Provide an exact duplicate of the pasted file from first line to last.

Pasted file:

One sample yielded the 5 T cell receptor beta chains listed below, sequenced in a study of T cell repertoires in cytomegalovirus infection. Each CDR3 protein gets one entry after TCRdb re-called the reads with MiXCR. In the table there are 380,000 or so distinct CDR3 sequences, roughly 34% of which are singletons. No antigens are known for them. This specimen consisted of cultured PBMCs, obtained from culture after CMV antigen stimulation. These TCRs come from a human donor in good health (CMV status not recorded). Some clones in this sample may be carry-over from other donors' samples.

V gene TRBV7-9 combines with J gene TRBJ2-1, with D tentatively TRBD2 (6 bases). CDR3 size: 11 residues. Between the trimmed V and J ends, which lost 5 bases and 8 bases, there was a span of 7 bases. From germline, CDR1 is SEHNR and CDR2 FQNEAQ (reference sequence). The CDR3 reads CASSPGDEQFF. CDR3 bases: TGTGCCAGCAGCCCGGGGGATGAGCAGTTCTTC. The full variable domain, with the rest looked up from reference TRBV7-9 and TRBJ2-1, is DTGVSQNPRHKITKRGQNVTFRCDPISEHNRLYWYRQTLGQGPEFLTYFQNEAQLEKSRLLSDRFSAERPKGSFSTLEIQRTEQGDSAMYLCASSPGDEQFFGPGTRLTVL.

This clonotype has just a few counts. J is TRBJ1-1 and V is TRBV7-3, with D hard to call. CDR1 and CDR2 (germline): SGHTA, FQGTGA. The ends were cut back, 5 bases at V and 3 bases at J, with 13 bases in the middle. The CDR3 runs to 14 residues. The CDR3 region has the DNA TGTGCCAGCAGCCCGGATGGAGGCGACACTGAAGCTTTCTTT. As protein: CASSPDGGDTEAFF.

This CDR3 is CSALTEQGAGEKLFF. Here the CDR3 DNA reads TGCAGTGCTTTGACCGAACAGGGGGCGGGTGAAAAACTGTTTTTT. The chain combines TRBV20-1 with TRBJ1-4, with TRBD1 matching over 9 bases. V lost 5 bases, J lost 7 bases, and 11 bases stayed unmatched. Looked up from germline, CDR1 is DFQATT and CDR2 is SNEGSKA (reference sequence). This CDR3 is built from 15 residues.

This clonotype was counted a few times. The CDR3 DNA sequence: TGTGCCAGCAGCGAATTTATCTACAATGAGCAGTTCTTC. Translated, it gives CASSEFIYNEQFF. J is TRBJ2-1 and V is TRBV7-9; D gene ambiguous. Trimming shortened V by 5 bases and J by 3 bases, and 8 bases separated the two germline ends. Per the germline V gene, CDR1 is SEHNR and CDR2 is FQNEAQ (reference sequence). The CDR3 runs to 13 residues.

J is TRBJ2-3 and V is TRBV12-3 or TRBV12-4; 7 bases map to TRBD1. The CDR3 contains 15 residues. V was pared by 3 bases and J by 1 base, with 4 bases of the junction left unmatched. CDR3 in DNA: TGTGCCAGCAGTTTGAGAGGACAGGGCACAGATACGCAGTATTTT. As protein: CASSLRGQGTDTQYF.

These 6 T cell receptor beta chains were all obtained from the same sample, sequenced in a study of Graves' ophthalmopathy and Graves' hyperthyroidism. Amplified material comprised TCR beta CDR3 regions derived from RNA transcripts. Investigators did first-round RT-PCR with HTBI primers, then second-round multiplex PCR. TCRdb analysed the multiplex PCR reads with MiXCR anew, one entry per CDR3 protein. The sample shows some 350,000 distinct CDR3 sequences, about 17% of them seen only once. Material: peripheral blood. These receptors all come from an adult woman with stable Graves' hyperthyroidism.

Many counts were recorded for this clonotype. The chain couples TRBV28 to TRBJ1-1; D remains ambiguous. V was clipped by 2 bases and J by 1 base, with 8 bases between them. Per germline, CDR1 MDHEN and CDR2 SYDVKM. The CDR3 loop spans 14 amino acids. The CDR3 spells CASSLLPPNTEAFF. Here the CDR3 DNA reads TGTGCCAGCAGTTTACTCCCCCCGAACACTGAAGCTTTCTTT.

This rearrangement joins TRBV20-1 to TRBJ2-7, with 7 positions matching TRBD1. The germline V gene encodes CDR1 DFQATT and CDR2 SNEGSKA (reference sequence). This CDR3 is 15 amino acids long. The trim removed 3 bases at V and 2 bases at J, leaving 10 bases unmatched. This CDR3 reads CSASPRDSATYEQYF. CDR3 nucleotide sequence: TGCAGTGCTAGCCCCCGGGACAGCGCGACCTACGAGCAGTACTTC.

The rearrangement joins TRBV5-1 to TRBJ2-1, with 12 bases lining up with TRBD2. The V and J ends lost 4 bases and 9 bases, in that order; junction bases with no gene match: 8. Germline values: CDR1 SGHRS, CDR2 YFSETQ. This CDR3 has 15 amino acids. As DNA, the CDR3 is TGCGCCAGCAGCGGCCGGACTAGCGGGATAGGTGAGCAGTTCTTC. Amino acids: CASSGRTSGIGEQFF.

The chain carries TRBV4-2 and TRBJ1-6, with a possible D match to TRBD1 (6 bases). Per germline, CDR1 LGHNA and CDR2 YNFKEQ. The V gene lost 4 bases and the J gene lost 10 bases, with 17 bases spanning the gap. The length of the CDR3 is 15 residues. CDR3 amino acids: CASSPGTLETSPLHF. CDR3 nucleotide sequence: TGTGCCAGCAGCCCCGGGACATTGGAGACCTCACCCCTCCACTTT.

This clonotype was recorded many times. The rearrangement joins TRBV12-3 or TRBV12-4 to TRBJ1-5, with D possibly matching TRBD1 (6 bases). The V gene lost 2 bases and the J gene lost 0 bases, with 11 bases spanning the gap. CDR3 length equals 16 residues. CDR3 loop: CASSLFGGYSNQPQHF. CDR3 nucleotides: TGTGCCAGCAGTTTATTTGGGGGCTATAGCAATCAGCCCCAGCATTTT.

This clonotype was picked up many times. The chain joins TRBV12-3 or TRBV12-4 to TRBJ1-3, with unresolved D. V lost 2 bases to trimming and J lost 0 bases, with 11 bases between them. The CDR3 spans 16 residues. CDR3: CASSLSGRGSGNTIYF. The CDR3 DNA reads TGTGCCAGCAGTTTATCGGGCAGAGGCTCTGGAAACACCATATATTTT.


One sample yielded the 5 T cell receptor beta chains listed below, sequenced in a study of T cell repertoires in cytomegalovirus infection. Each CDR3 protein gets one entry after TCRdb re-called the reads with MiXCR. In the table there are 380,000 or so distinct CDR3 sequences, roughly 34% of which are singletons. No antigens are known for them. This specimen consisted of cultured PBMCs, obtained from culture after CMV antigen stimulation. These TCRs come from a human donor in good health (CMV status not recorded). Some clones in this sample may be carry-over from other donors' samples.

V gene TRBV7-9 combines with J gene TRBJ2-1, with D tentatively TRBD2 (6 bases). CDR3 size: 11 residues. Between the trimmed V and J ends, which lost 5 bases and 8 bases, there was a span of 7 bases. From germline, CDR1 is SEHNR and CDR2 FQNEAQ (reference sequence). The CDR3 reads CASSPGDEQFF. CDR3 bases: TGTGCCAGCAGCCCGGGGGATGAGCAGTTCTTC. The full variable domain, with the rest looked up from reference TRBV7-9 and TRBJ2-1, is DTGVSQNPRHKITKRGQNVTFRCDPISEHNRLYWYRQTLGQGPEFLTYFQNEAQLEKSRLLSDRFSAERPKGSFSTLEIQRTEQGDSAMYLCASSPGDEQFFGPGTRLTVL.

This clonotype has just a few counts. J is TRBJ1-1 and V is TRBV7-3, with D hard to call. CDR1 and CDR2 (germline): SGHTA, FQGTGA. The ends were cut back, 5 bases at V and 3 bases at J, with 13 bases in the middle. The CDR3 runs to 14 residues. The CDR3 region has the DNA TGTGCCAGCAGCCCGGATGGAGGCGACACTGAAGCTTTCTTT. As protein: CASSPDGGDTEAFF.

This CDR3 is CSALTEQGAGEKLFF. Here the CDR3 DNA reads TGCAGTGCTTTGACCGAACAGGGGGCGGGTGAAAAACTGTTTTTT. The chain combines TRBV20-1 with TRBJ1-4, with TRBD1 matching over 9 bases. V lost 5 bases, J lost 7 bases, and 11 bases stayed unmatched. Looked up from germline, CDR1 is DFQATT and CDR2 is SNEGSKA (reference sequence). This CDR3 is built from 15 residues.

This clonotype was counted a few times. The CDR3 DNA sequence: TGTGCCAGCAGCGAATTTATCTACAATGAGCAGTTCTTC. Translated, it gives CASSEFIYNEQFF. J is TRBJ2-1 and V is TRBV7-9; D gene ambiguous. Trimming shortened V by 5 bases and J by 3 bases, and 8 bases separated the two germline ends. Per the germline V gene, CDR1 is SEHNR and CDR2 is FQNEAQ (reference sequence). The CDR3 runs to 13 residues.

J is TRBJ2-3 and V is TRBV12-3 or TRBV12-4; 7 bases map to TRBD1. The CDR3 contains 15 residues. V was pared by 3 bases and J by 1 base, with 4 bases of the junction left unmatched. CDR3 in DNA: TGTGCCAGCAGTTTGAGAGGACAGGGCACAGATACGCAGTATTTT. As protein: CASSLRGQGTDTQYF.

These 6 T cell receptor beta chains were all obtained from the same sample, sequenced in a study of Graves' ophthalmopathy and Graves' hyperthyroidism. Amplified material comprised TCR beta CDR3 regions derived from RNA transcripts. Investigators did first-round RT-PCR with HTBI primers, then second-round multiplex PCR. TCRdb analysed the multiplex PCR reads with MiXCR anew, one entry per CDR3 protein. The sample shows some 350,000 distinct CDR3 sequences, about 17% of them seen only once. Material: peripheral blood. These receptors all come from an adult woman with stable Graves' hyperthyroidism.

Many counts were recorded for this clonotype. The chain couples TRBV28 to TRBJ1-1; D remains ambiguous. V was clipped by 2 bases and J by 1 base, with 8 bases between them. Per germline, CDR1 MDHEN and CDR2 SYDVKM. The CDR3 loop spans 14 amino acids. The CDR3 spells CASSLLPPNTEAFF. Here the CDR3 DNA reads TGTGCCAGCAGTTTACTCCCCCCGAACACTGAAGCTTTCTTT.

This rearrangement joins TRBV20-1 to TRBJ2-7, with 7 positions matching TRBD1. The germline V gene encodes CDR1 DFQATT and CDR2 SNEGSKA (reference sequence). This CDR3 is 15 amino acids long. The trim removed 3 bases at V and 2 bases at J, leaving 10 bases unmatched. This CDR3 reads CSASPRDSATYEQYF. CDR3 nucleotide sequence: TGCAGTGCTAGCCCCCGGGACAGCGCGACCTACGAGCAGTACTTC.

The rearrangement joins TRBV5-1 to TRBJ2-1, with 12 bases lining up with TRBD2. The V and J ends lost 4 bases and 9 bases, in that order; junction bases with no gene match: 8. Germline values: CDR1 SGHRS, CDR2 YFSETQ. This CDR3 has 15 amino acids. As DNA, the CDR3 is TGCGCCAGCAGCGGCCGGACTAGCGGGATAGGTGAGCAGTTCTTC. Amino acids: CASSGRTSGIGEQFF.

The chain carries TRBV4-2 and TRBJ1-6, with a possible D match to TRBD1 (6 bases). Per germline, CDR1 LGHNA and CDR2 YNFKEQ. The V gene lost 4 bases and the J gene lost 10 bases, with 17 bases spanning the gap. The length of the CDR3 is 15 residues. CDR3 amino acids: CASSPGTLETSPLHF. CDR3 nucleotide sequence: TGTGCCAGCAGCCCCGGGACATTGGAGACCTCACCCCTCCACTTT.

This clonotype was recorded many times. The rearrangement joins TRBV12-3 or TRBV12-4 to TRBJ1-5, with D possibly matching TRBD1 (6 bases). The V gene lost 2 bases and the J gene lost 0 bases, with 11 bases spanning the gap. CDR3 length equals 16 residues. CDR3 loop: CASSLFGGYSNQPQHF. CDR3 nucleotides: TGTGCCAGCAGTTTATTTGGGGGCTATAGCAATCAGCCCCAGCATTTT.

This clonotype was picked up many times. The chain joins TRBV12-3 or TRBV12-4 to TRBJ1-3, with unresolved D. V lost 2 bases to trimming and J lost 0 bases, with 11 bases between them. The CDR3 spans 16 residues. CDR3: CASSLSGRGSGNTIYF. The CDR3 DNA reads TGTGCCAGCAGTTTATCGGGCAGAGGCTCTGGAAACACCATATATTTT.